#385 – Jirachi

Jirachi is just on the edge of where I feel less strongly about mythical Pokémon – at three monsters they’re starting to be a pattern – but they definitely have their own twinkling charm.

More specifically, this star-kid gives me very Le Petit Prince vibes, in the way where I’m positive some Hoenn tots have books about Jirachi wandering the night sky. Making a literal shooting star as they travel from world to world, fluttering their little twin capes… Jirachi gives me very much the impression of a child who’s tied a blanket around their neck and put on a large hat to go exploring through the woods.

The big hat is, naturally, a huge shout-out to the core theme that we’ll get to in a bit, but I really dig that it’s both playful and ceremonial in one go. The only thing that doesn’t get me are their clown-eye markings, but even those make sense in context. Jirachi is just a cute little bean, and I have a hard time thinking too ill of ’em.

I just don’t think too hard about the mark on their chest. I’m not so much a horror person, so the third eye blooming across their torso – while a striking visual – might be a bit much personally.

Jirachi’s also quite a fun little prankster in the main games. You’ll likely not get a chance to use one – Jirachi seems like one of the rarer Mythic event Pokémon to get hold of – but the Mythic Pokémon aren’t too game-breaking, and Jirachi’s Psychic/Steel typing resists half the types in the game. Unfortunately, their move list is decidedly wacky – their more useful recovery moves and especially the tactical-blast Doom Desire aren’t learned until way late in the game – so they’re more interesting as a hypothetical than for actual use. But man oh man do they have all sorts of wild-and-wacky tricks on paper.

Speaking of paper (and horrible segways), Jirachi is most notably a whole-Pokémon reference to the festival of tanabata. At risk of trying to explain somebody else’s holiday, the specific thing that Jirachi seems to be after is the tradition of writing a wish on a slip of paper, then hanging it from a bamboo tree in the hopes that it will be seen and granted by dieties in the stars above.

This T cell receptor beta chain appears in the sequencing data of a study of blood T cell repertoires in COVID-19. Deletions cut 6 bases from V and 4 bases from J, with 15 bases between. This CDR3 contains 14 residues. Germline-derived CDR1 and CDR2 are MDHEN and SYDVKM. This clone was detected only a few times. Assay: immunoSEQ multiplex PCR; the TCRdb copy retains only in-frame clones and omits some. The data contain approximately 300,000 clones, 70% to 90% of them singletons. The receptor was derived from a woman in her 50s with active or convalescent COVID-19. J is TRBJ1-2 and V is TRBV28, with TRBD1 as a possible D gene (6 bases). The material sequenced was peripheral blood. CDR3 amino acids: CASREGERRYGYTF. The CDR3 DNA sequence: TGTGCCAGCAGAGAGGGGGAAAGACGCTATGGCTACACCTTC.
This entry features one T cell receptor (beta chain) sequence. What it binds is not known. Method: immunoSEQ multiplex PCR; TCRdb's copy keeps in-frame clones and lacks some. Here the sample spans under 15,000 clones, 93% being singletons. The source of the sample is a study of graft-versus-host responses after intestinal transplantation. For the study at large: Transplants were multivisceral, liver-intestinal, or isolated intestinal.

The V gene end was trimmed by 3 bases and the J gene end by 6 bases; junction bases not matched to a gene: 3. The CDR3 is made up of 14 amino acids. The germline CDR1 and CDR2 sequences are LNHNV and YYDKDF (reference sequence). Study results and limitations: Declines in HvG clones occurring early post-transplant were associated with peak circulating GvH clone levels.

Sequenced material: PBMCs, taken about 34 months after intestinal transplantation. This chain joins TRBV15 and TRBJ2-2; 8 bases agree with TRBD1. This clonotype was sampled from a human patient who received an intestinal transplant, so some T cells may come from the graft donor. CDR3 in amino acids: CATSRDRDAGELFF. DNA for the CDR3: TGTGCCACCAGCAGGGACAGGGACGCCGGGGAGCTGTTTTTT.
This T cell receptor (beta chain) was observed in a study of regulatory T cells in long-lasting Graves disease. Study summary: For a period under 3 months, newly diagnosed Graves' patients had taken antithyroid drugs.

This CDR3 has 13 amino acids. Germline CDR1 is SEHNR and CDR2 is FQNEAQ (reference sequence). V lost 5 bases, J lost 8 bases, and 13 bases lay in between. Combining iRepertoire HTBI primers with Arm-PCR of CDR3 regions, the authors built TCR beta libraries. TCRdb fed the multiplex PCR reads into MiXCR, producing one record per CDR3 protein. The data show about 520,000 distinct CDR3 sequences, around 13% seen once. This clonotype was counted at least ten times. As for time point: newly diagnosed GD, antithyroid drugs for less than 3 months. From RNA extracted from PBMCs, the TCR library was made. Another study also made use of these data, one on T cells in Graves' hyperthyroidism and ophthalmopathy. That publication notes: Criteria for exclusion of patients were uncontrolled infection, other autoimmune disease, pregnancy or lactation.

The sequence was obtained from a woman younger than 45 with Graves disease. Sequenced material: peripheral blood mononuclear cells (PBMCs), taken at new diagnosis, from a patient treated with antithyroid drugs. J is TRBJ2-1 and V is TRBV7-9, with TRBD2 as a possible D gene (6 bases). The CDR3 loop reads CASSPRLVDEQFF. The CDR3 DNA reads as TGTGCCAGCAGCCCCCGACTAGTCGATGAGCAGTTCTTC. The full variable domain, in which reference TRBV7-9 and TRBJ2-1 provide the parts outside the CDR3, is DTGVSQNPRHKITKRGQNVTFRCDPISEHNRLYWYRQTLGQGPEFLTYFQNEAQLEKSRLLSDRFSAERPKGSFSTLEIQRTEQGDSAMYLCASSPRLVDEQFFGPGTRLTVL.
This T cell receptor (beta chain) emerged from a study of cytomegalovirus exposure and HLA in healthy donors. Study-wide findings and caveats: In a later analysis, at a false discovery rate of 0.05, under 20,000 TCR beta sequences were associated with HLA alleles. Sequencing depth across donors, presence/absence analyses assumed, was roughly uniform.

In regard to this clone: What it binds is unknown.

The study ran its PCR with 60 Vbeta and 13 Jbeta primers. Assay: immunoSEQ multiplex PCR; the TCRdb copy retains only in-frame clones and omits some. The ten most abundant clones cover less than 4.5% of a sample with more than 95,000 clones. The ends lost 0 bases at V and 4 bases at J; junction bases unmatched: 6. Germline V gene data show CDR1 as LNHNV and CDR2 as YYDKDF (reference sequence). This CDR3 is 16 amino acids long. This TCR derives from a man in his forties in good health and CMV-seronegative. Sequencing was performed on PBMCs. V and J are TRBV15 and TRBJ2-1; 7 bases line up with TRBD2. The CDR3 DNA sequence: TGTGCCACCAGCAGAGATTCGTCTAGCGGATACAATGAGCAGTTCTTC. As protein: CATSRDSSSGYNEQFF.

Jirachi here fills both roles, being both the tree from which you hang wishes and the star that grants them all at once. Especially with their penchant for sleeping a thousand years (likely more to do with recurring comets), they slip more into a Aladdin-style djinn role in this way. Granted, that seems almost a casualty of there being so many wish-granting dieties across various cultures and traditions.

How convenient that the seven days out of 365,250 that Jirachi is awake always seem to coincide in the modern era, by the way. Even 100 years would at least put them more on the scale of something like Halley’s comet; 1,000 is so wacky to feel like extreme concidence across the anime, manga, games, and every other form of Pokémon story. Granted, this is all hearsay and folklore entered into a field guide by pre-teens at best; who knows if anybody actually did the record-keeping on this across literal millenia?

Darned science-fantasy writers and their miserable sense of scale.

The other thing I want to note here is that Jirachi is actually the split for version differences across a story – not in the games, but in the manga and anime. The Wish Maker movie notably featured a sneaky Team Magma member wishing (with hubris-like success) for a monster in the visage of Groudon, whereas the core Adventures manga features a disguized Team Aqua member doing the same for Kyogre. The stories themselves otherwise don’t really mirror each other, and were released several years apart, but otherwise it’s another nice instance of the series trying to keep “sets” of Pokémon relatively equal across the franchise even if they don’t always get the exact same treatment.

Really, the major thematic sticking point I have with Jirachi comes back to that constantly-sleeping theme. While we won’t see something exactly matching this until later, the series was already experimenting with very distinctive one-off passive abilities even in its first stab at them. It might have been especially insteresting to see Jirachi’s near-perpetual nap represented mechanically, through an ability where Jirachi was perpettually treated under the status effect “Asleep” but still able to move and attack. Y’know, like the Pokédex claims it can. But this is retroactive, armchair design, and at least its current status-effect-boosting ability mirrors a trainer’s “wish” that using Confusion would actually trigger the Confusion effect more often.

Like all other legendary Pokémon, I’m inclined to think that Jirachi should be reserved for special occasions where they make contextual sense. Of course you couldn’t retire Jirachi entirely when they’ve headlined a series movie, but as one-off, or even for celebrating the holiday itself? Jirachi seems like one of the more purposeful event Pokémon, and I’d be happy to see them pop in every once in a blue moon.

Any and all appreciation for Jirachi is welcome in the comments!

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